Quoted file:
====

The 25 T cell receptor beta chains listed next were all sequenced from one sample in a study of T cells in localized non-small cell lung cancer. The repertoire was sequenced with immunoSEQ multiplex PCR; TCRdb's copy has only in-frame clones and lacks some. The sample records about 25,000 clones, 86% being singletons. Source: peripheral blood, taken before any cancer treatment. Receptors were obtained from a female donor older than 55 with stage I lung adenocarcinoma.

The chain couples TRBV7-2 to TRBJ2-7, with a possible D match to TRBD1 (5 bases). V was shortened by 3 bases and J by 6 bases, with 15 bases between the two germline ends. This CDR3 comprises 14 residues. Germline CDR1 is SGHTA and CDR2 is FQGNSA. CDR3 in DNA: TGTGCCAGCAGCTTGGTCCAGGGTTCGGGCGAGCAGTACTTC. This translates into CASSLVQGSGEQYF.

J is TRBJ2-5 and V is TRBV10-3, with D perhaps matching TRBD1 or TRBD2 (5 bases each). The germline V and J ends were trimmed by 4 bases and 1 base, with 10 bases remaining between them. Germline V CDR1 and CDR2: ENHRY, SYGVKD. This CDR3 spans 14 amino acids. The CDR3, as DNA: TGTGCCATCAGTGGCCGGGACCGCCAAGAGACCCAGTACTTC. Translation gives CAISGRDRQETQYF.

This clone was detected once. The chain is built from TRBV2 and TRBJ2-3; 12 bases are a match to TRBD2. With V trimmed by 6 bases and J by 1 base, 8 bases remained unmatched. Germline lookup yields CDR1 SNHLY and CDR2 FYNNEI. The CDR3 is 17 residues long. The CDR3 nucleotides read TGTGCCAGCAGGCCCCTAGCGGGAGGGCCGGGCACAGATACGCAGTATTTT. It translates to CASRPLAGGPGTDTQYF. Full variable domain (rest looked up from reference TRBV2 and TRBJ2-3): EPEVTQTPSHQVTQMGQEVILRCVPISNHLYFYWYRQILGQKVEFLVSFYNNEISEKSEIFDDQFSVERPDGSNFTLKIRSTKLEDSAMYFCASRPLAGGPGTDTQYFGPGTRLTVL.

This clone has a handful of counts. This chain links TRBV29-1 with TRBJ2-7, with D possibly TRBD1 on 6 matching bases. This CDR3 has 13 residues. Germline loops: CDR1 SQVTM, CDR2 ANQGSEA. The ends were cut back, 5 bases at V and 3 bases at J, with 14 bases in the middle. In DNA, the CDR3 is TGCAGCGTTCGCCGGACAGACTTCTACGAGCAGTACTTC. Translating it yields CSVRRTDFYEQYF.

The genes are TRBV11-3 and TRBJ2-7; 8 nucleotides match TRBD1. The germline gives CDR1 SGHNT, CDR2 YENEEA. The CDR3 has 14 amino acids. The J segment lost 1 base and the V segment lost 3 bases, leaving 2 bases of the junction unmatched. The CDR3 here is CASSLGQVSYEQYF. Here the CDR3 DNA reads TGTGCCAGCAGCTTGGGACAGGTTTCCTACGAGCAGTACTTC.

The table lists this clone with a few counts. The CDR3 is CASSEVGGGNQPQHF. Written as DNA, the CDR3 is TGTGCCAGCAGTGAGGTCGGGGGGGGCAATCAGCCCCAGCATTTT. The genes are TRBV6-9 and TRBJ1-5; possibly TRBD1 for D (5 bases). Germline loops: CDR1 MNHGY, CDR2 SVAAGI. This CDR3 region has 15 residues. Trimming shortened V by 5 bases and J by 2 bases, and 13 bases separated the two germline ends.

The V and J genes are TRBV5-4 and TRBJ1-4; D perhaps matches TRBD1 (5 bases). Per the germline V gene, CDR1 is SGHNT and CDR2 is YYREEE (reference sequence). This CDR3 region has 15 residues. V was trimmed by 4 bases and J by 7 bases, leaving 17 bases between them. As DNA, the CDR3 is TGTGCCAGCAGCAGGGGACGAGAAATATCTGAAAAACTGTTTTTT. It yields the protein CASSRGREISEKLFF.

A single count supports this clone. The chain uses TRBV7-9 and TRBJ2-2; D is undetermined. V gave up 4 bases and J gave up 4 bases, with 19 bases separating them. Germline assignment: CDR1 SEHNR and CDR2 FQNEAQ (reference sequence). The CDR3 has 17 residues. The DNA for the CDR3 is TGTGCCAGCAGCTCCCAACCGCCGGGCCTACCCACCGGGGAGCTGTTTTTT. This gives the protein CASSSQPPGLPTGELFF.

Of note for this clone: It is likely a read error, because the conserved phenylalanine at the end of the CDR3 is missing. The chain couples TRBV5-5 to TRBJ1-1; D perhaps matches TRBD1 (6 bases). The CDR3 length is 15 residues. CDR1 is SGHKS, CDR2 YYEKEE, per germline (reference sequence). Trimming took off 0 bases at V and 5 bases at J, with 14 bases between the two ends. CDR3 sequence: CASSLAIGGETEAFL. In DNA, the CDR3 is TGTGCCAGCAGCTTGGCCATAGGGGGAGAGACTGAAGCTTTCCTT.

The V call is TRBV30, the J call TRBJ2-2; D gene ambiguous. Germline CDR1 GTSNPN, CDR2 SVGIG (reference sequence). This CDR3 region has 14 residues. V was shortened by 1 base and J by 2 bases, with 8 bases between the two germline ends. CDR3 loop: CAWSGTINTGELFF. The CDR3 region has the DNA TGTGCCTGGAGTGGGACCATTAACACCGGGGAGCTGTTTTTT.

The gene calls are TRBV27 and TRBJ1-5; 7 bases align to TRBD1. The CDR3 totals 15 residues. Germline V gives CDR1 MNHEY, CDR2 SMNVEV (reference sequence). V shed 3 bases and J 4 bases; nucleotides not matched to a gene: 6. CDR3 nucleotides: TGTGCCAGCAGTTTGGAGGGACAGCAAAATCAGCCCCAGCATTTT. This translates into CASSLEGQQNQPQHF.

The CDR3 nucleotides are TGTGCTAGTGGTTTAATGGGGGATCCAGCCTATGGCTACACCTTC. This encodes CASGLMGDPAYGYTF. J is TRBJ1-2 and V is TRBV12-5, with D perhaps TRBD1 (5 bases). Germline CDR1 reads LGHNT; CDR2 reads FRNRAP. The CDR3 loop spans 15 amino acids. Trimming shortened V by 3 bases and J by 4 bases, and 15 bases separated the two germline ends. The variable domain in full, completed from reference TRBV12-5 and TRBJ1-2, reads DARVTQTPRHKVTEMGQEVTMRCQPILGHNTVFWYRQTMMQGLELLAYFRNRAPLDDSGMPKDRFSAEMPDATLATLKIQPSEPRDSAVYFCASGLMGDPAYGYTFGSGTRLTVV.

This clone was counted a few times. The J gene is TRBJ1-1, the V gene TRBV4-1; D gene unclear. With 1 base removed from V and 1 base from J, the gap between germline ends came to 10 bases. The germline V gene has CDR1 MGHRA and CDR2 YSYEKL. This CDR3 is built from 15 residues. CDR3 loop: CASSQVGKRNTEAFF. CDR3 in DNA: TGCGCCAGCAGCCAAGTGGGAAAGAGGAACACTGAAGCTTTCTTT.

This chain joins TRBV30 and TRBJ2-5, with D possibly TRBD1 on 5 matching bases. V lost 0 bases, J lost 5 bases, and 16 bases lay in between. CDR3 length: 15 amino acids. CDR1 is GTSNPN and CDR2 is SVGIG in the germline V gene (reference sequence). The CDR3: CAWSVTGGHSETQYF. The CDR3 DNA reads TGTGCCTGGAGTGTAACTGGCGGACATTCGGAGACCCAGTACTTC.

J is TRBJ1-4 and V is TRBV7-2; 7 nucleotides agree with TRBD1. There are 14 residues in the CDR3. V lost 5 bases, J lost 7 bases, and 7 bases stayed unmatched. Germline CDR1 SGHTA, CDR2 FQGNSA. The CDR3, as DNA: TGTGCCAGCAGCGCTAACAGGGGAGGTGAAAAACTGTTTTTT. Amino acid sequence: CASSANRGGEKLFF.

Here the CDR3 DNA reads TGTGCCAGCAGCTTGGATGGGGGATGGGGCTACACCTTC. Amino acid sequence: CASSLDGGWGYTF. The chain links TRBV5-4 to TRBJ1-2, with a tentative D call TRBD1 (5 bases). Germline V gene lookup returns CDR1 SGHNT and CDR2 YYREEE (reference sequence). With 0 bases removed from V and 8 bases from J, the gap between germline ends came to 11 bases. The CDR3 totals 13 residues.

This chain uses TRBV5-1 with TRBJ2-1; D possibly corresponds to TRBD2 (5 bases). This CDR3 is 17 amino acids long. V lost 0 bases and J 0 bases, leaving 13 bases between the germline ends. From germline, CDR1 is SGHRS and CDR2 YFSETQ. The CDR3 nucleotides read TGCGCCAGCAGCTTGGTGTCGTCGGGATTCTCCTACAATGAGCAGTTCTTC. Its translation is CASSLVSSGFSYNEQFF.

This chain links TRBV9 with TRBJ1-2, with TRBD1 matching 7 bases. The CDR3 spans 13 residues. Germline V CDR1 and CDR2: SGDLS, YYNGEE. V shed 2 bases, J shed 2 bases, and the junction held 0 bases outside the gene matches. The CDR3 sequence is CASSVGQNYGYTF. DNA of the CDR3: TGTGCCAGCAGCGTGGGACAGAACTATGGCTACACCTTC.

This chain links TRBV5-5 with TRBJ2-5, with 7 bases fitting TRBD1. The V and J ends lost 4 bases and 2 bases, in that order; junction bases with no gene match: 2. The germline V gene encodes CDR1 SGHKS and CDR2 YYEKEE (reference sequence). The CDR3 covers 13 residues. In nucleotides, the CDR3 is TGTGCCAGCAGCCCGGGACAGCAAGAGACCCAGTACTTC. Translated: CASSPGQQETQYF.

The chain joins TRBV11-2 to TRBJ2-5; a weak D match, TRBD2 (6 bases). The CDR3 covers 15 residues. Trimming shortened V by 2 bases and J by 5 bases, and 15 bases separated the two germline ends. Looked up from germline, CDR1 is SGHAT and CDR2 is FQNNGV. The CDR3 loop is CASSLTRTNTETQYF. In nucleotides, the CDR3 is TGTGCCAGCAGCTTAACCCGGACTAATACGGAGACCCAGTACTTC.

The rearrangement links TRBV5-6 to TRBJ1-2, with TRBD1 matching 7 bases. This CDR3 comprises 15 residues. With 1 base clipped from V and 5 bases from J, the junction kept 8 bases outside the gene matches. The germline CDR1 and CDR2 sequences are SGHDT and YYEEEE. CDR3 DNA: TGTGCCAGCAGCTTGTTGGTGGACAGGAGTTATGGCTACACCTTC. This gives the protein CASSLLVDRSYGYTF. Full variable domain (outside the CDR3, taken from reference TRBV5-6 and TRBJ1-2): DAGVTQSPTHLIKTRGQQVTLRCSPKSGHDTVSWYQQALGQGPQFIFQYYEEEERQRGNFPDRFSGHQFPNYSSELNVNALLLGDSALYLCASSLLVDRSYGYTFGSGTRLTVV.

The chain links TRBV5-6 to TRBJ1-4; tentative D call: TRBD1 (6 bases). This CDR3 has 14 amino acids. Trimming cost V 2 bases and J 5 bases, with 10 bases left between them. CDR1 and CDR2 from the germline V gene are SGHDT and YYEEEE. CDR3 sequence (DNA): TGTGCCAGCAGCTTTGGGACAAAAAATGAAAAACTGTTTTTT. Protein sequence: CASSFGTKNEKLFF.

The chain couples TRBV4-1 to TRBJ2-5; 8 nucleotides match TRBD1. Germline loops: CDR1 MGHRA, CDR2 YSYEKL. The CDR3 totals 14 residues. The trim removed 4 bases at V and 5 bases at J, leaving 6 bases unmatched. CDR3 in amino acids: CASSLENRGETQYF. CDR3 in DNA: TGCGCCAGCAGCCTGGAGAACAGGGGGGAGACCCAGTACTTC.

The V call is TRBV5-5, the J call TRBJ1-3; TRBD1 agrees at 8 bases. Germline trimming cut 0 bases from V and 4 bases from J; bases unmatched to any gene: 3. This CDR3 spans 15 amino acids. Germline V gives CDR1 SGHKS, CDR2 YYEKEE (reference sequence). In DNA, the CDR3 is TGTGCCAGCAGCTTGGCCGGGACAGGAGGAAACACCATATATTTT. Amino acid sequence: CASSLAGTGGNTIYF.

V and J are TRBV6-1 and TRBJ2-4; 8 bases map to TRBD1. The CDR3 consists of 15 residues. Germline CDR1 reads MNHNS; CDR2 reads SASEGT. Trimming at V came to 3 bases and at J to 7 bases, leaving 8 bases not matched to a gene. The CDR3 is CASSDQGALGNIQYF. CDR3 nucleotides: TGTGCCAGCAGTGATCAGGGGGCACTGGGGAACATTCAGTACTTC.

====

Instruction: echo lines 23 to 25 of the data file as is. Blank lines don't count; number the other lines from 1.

The chain links TRBV5-6 to TRBJ1-4; tentative D call: TRBD1 (6 bases). This CDR3 has 14 amino acids. Trimming cost V 2 bases and J 5 bases, with 10 bases left between them. CDR1 and CDR2 from the germline V gene are SGHDT and YYEEEE. CDR3 sequence (DNA): TGTGCCAGCAGCTTTGGGACAAAAAATGAAAAACTGTTTTTT. Protein sequence: CASSFGTKNEKLFF.

The chain couples TRBV4-1 to TRBJ2-5; 8 nucleotides match TRBD1. Germline loops: CDR1 MGHRA, CDR2 YSYEKL. The CDR3 totals 14 residues. The trim removed 4 bases at V and 5 bases at J, leaving 6 bases unmatched. CDR3 in amino acids: CASSLENRGETQYF. CDR3 in DNA: TGCGCCAGCAGCCTGGAGAACAGGGGGGAGACCCAGTACTTC.

The V call is TRBV5-5, the J call TRBJ1-3; TRBD1 agrees at 8 bases. Germline trimming cut 0 bases from V and 4 bases from J; bases unmatched to any gene: 3. This CDR3 spans 15 amino acids. Germline V gives CDR1 SGHKS, CDR2 YYEKEE (reference sequence). In DNA, the CDR3 is TGTGCCAGCAGCTTGGCCGGGACAGGAGGAAACACCATATATTTT. Amino acid sequence: CASSLAGTGGNTIYF.